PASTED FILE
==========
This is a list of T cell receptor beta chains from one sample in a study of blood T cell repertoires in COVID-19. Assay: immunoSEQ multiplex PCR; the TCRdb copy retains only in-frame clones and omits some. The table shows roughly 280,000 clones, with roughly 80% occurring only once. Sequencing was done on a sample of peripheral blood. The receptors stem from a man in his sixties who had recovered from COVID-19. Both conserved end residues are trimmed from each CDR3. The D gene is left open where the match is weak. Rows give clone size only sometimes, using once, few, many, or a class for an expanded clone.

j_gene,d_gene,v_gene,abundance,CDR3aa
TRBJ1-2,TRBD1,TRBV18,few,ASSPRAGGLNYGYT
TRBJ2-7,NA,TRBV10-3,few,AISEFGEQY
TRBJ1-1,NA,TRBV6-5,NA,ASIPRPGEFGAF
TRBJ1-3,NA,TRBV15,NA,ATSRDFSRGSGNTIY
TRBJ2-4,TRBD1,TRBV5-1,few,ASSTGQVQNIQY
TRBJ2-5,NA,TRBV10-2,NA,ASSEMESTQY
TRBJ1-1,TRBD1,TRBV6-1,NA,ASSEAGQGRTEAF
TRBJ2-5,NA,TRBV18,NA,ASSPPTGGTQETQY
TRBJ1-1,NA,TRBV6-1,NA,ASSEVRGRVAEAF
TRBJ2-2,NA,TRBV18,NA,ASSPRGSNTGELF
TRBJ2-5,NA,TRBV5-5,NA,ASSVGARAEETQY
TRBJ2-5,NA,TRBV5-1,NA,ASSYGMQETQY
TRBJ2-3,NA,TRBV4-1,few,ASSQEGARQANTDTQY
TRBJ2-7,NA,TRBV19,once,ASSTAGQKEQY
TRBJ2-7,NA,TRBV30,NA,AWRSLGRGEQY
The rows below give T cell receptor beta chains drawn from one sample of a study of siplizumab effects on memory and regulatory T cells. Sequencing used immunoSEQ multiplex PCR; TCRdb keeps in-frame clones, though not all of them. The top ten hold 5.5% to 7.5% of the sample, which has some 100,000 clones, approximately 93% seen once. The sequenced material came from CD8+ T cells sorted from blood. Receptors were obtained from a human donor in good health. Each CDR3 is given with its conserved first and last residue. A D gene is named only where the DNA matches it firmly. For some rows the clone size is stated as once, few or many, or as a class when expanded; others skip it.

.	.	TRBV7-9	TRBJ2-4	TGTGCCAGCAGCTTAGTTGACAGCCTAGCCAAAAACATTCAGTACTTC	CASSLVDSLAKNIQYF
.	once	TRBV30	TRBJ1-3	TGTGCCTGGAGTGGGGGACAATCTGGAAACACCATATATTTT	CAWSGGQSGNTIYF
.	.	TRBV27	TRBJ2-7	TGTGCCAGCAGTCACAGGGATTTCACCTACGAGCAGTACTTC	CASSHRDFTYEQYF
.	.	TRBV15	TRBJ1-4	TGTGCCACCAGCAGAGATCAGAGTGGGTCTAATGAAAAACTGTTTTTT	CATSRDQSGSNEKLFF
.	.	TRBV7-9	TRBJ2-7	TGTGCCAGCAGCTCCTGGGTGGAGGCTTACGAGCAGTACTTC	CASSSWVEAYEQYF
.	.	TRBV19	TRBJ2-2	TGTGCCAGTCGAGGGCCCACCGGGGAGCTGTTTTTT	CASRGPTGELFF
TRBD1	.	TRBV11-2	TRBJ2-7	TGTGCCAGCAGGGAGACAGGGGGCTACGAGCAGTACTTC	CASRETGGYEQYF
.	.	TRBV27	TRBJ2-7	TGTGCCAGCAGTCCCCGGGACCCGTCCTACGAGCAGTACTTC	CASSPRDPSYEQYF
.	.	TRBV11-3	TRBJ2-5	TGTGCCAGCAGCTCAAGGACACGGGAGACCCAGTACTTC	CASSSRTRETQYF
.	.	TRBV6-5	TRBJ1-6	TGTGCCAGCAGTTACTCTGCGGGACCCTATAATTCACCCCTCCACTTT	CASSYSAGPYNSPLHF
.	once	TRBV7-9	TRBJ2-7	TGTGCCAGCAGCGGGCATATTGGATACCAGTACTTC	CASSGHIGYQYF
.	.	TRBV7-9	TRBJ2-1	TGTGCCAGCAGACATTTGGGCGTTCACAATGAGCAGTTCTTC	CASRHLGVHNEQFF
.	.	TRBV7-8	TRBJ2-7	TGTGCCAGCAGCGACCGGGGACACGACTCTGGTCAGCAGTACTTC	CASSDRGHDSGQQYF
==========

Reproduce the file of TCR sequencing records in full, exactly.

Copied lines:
This is a list of T cell receptor beta chains from one sample in a study of blood T cell repertoires in COVID-19. Assay: immunoSEQ multiplex PCR; the TCRdb copy retains only in-frame clones and omits some. The table shows roughly 280,000 clones, with roughly 80% occurring only once. Sequencing was done on a sample of peripheral blood. The receptors stem from a man in his sixties who had recovered from COVID-19. Both conserved end residues are trimmed from each CDR3. The D gene is left open where the match is weak. Rows give clone size only sometimes, using once, few, many, or a class for an expanded clone.

j_gene,d_gene,v_gene,abundance,CDR3aa
TRBJ1-2,TRBD1,TRBV18,few,ASSPRAGGLNYGYT
TRBJ2-7,NA,TRBV10-3,few,AISEFGEQY
TRBJ1-1,NA,TRBV6-5,NA,ASIPRPGEFGAF
TRBJ1-3,NA,TRBV15,NA,ATSRDFSRGSGNTIY
TRBJ2-4,TRBD1,TRBV5-1,few,ASSTGQVQNIQY
TRBJ2-5,NA,TRBV10-2,NA,ASSEMESTQY
TRBJ1-1,TRBD1,TRBV6-1,NA,ASSEAGQGRTEAF
TRBJ2-5,NA,TRBV18,NA,ASSPPTGGTQETQY
TRBJ1-1,NA,TRBV6-1,NA,ASSEVRGRVAEAF
TRBJ2-2,NA,TRBV18,NA,ASSPRGSNTGELF
TRBJ2-5,NA,TRBV5-5,NA,ASSVGARAEETQY
TRBJ2-5,NA,TRBV5-1,NA,ASSYGMQETQY
TRBJ2-3,NA,TRBV4-1,few,ASSQEGARQANTDTQY
TRBJ2-7,NA,TRBV19,once,ASSTAGQKEQY
TRBJ2-7,NA,TRBV30,NA,AWRSLGRGEQY
The rows below give T cell receptor beta chains drawn from one sample of a study of siplizumab effects on memory and regulatory T cells. Sequencing used immunoSEQ multiplex PCR; TCRdb keeps in-frame clones, though not all of them. The top ten hold 5.5% to 7.5% of the sample, which has some 100,000 clones, approximately 93% seen once. The sequenced material came from CD8+ T cells sorted from blood. Receptors were obtained from a human donor in good health. Each CDR3 is given with its conserved first and last residue. A D gene is named only where the DNA matches it firmly. For some rows the clone size is stated as once, few or many, or as a class when expanded; others skip it.

.	.	TRBV7-9	TRBJ2-4	TGTGCCAGCAGCTTAGTTGACAGCCTAGCCAAAAACATTCAGTACTTC	CASSLVDSLAKNIQYF
.	once	TRBV30	TRBJ1-3	TGTGCCTGGAGTGGGGGACAATCTGGAAACACCATATATTTT	CAWSGGQSGNTIYF
.	.	TRBV27	TRBJ2-7	TGTGCCAGCAGTCACAGGGATTTCACCTACGAGCAGTACTTC	CASSHRDFTYEQYF
.	.	TRBV15	TRBJ1-4	TGTGCCACCAGCAGAGATCAGAGTGGGTCTAATGAAAAACTGTTTTTT	CATSRDQSGSNEKLFF
.	.	TRBV7-9	TRBJ2-7	TGTGCCAGCAGCTCCTGGGTGGAGGCTTACGAGCAGTACTTC	CASSSWVEAYEQYF
.	.	TRBV19	TRBJ2-2	TGTGCCAGTCGAGGGCCCACCGGGGAGCTGTTTTTT	CASRGPTGELFF
TRBD1	.	TRBV11-2	TRBJ2-7	TGTGCCAGCAGGGAGACAGGGGGCTACGAGCAGTACTTC	CASRETGGYEQYF
.	.	TRBV27	TRBJ2-7	TGTGCCAGCAGTCCCCGGGACCCGTCCTACGAGCAGTACTTC	CASSPRDPSYEQYF
.	.	TRBV11-3	TRBJ2-5	TGTGCCAGCAGCTCAAGGACACGGGAGACCCAGTACTTC	CASSSRTRETQYF
.	.	TRBV6-5	TRBJ1-6	TGTGCCAGCAGTTACTCTGCGGGACCCTATAATTCACCCCTCCACTTT	CASSYSAGPYNSPLHF
.	once	TRBV7-9	TRBJ2-7	TGTGCCAGCAGCGGGCATATTGGATACCAGTACTTC	CASSGHIGYQYF
.	.	TRBV7-9	TRBJ2-1	TGTGCCAGCAGACATTTGGGCGTTCACAATGAGCAGTTCTTC	CASRHLGVHNEQFF
.	.	TRBV7-8	TRBJ2-7	TGTGCCAGCAGCGACCGGGGACACGACTCTGGTCAGCAGTACTTC	CASSDRGHDSGQQYF